The claim is frequently made that the Bible contains contradictions. Atheists making this claim, however, are seemingly unable to follow the implications of their claim. For the moment, let us leave aside the question of how the atheist knows that the laws of logic are universal and unchanging; let us focus on the nature of contradictions. A contradiction, simply stated, occurs when two statements, claiming the negation of one another, are both held as true. For example, if Smith says “I am mortal and non-mortal at the same time and in the same sense,” he is contradicting himself. What is central to understanding this is the fact that the contradiction only holds if the propositions mean what they mean. In other words, contradiction cannot occur without the law of identity being first presupposed. Thus, the proposition “I am mortal” presupposes that mortality is a fixed concept that will not change from the moment of its initial utterance to the conclusion of one’s argument. In order for Smith to assert that the negation of P (his mortality proposition) is also true, then he must assume that mortality is not subject to change.
This is problematic for the atheist, for the ontological reality of mortality can only be known via divine revelation. Smith can, by induction, fallaciously infer that all men are mortal. However, as Smith cannot perform a complete induction of the biochemical constitution of man, as well as of the environments in which man dwells and by which he is affected, Smith cannot say that mortality is a definitive characteristic of all humans/man. The initial proposition (“I am mortal”), therefore, cannot be contradicted, for it has no contrary. This may seem like a moot point, but it is central to understanding how contradiction works. If one is not making an absolute statement such as “I am mortal,” then one cannot be contradicted.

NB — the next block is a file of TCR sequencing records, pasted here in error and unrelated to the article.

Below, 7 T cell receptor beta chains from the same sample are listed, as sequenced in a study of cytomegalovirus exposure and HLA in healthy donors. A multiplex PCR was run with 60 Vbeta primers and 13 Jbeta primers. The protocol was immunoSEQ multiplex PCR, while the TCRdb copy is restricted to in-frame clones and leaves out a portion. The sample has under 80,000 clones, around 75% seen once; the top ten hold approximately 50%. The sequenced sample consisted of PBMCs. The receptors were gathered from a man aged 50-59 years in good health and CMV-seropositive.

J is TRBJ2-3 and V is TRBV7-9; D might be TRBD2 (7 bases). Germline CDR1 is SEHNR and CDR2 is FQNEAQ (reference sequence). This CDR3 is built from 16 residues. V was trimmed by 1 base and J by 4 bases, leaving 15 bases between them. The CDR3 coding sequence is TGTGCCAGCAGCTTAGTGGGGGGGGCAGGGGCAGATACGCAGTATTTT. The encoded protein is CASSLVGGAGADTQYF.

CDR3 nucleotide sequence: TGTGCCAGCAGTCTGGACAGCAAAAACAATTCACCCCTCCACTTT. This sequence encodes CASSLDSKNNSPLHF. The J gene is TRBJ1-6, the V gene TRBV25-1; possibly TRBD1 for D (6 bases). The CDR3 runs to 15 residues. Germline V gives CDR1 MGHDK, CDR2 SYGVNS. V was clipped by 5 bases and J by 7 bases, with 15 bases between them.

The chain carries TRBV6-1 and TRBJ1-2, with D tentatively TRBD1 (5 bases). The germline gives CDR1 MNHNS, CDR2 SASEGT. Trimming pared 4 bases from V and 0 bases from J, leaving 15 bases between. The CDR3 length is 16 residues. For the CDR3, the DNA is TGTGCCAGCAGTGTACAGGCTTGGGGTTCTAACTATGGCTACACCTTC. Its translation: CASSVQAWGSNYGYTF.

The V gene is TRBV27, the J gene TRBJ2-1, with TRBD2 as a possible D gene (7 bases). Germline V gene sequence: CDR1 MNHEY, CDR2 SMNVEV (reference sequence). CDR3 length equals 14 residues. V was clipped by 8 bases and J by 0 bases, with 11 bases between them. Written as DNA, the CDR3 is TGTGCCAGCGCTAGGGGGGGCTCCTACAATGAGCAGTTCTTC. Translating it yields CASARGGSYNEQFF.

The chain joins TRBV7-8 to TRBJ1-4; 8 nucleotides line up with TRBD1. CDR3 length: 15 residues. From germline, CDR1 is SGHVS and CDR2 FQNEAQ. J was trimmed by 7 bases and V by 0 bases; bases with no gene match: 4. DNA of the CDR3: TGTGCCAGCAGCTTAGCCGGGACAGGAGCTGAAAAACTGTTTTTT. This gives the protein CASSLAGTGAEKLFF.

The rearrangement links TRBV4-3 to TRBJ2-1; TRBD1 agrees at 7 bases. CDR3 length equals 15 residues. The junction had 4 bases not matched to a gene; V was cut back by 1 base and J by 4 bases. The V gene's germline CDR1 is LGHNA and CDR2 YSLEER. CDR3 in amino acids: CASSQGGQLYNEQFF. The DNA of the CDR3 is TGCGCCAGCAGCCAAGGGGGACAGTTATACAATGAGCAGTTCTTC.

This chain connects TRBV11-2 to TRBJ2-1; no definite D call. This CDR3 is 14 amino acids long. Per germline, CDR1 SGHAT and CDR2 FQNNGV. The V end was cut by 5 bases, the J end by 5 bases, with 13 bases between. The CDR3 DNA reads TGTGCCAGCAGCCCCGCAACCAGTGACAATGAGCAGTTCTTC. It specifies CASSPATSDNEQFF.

Consequently, when the atheist claims that the Bible contradicts itself, he is admitting that he knows certain propositions to be certain, fixed, absolute. Yet if no propositions can be known as certain, fixed, absolute apart from divine revelation, then the atheist is also admitting that what he does know has been revealed to him by another who knows all things – namely, the Triune God of Scripture. If the atheist is truly not resting upon divinely revealed propositions concerning the nature of reality, however, then how does he claim to know that the propositions in the Scripture retain their meaning from one moment to the next? If he responds by saying that he does not know if they retain their meaning from one moment to the next, then he cannot claim that the propositions of Scripture contradict one another. If he appeals to some standard fallaciously inferred from his experiences, then he is appealing to a heuristic proposition that may or may not be an objective correlate of what actually is the case.
The claim, therefore, that the Bible contradicts itself can only be made if the atheist assumes that the propositions of the Bible retain their meaning from one moment to the next. But the atheist can only say that the propositions of the bible retain their meaning from one moment to the next by assuming that these propositions are fixed, certain, absolute. And he can only assume such by denying his atheistic position.
Soli. Deo. Gloria.